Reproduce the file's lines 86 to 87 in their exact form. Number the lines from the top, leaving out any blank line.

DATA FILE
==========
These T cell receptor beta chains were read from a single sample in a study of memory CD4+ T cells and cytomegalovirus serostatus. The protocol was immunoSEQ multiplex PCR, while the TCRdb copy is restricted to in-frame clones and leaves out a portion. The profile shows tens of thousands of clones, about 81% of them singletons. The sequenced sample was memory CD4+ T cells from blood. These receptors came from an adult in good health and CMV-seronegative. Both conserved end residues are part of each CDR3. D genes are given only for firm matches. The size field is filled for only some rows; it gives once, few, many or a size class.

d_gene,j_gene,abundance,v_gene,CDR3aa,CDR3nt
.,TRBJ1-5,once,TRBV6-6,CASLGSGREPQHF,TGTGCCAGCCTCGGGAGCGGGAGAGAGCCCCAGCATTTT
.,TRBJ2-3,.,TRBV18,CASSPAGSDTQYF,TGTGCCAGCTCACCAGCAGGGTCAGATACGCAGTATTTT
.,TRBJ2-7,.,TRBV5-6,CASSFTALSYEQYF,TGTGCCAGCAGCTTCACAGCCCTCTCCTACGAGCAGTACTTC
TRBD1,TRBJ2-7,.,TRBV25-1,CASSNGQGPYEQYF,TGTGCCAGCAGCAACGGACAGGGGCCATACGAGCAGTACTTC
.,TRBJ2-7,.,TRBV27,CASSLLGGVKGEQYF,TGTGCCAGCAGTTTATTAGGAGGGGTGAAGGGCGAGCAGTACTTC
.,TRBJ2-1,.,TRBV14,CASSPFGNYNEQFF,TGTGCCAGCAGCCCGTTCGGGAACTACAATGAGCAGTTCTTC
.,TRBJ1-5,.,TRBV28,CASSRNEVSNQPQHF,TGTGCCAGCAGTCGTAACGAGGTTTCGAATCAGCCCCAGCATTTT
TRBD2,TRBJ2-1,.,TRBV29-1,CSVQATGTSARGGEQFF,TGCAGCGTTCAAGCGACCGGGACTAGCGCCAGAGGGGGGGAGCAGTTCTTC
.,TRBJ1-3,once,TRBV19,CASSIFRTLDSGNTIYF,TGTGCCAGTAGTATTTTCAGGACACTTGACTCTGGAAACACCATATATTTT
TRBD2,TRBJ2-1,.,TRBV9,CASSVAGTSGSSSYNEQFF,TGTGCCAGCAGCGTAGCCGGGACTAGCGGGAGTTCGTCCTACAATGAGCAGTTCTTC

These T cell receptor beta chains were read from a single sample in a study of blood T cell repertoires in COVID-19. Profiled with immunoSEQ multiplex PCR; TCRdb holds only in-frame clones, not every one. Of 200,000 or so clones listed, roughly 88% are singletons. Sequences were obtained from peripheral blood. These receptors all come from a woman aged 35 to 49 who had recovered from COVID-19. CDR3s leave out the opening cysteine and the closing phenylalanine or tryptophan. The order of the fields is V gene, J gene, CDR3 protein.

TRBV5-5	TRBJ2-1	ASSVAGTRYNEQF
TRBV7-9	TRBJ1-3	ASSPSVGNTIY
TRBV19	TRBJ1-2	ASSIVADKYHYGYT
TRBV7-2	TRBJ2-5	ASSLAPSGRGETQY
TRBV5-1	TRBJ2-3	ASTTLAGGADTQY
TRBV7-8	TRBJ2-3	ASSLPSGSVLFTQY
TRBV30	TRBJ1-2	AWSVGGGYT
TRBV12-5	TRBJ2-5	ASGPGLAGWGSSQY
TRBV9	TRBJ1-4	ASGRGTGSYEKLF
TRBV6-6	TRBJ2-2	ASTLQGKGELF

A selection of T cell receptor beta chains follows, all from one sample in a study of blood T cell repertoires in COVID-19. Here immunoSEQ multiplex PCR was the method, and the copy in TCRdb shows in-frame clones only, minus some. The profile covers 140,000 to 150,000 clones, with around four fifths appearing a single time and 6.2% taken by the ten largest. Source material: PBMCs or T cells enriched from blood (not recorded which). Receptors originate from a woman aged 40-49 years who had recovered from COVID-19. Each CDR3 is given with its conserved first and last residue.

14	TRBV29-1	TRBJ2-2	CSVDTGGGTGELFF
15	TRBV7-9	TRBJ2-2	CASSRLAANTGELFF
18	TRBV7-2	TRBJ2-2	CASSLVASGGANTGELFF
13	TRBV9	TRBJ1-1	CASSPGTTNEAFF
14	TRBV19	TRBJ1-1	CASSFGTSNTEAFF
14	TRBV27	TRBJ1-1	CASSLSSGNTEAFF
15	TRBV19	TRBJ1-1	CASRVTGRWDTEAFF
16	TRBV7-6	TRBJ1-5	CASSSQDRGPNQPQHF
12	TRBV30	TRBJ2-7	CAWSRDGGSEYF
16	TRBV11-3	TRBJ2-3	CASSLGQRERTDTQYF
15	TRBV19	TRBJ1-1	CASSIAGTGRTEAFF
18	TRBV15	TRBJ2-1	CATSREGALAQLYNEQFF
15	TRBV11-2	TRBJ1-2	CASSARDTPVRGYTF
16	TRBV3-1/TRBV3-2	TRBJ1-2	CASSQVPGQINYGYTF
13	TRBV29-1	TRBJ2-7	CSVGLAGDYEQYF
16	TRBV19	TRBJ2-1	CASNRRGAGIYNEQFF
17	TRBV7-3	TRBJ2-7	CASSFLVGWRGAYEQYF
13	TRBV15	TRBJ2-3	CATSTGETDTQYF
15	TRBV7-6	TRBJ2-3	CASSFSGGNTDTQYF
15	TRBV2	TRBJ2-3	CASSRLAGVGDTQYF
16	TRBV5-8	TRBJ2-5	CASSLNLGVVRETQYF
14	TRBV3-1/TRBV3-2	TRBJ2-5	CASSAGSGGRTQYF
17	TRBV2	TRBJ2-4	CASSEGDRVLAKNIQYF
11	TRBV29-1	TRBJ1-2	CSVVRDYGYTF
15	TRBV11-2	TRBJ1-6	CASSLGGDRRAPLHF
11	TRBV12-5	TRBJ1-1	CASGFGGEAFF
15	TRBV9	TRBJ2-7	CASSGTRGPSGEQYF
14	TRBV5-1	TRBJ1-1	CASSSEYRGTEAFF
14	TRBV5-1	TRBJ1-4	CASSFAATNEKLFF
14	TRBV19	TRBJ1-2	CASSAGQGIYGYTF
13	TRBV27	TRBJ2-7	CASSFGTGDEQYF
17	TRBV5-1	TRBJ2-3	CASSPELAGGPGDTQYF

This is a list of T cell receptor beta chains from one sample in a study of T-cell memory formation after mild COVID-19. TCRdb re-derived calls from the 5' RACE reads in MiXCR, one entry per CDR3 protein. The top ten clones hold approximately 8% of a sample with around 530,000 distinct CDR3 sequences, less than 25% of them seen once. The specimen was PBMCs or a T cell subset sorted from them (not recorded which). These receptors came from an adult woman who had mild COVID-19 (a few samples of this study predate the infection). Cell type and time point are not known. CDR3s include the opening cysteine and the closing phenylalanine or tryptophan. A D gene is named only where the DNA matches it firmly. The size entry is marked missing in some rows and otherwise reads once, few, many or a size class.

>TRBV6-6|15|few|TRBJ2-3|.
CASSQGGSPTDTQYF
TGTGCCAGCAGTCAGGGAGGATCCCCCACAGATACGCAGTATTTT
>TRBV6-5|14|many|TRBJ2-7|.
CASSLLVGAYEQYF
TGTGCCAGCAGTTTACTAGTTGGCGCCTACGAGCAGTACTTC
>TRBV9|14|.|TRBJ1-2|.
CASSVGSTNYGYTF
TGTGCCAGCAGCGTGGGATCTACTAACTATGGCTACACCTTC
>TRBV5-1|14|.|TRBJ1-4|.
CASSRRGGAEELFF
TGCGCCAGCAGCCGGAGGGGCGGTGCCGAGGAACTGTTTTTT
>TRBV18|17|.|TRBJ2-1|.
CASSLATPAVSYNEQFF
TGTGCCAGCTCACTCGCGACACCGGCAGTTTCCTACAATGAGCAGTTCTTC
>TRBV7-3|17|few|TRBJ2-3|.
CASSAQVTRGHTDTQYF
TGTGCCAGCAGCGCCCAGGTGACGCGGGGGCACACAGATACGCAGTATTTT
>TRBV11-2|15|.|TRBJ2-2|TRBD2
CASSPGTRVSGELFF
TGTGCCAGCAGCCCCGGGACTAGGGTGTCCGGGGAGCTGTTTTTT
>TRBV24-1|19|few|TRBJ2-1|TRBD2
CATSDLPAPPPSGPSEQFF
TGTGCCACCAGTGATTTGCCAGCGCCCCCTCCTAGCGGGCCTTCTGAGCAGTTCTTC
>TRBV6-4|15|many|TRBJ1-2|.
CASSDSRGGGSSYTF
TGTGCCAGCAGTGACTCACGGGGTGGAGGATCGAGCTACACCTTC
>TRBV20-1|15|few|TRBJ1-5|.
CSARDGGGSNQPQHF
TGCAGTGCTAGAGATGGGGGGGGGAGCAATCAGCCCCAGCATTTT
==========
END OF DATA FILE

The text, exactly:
CSARDGGGSNQPQHF
TGCAGTGCTAGAGATGGGGGGGGGAGCAATCAGCCCCAGCATTTT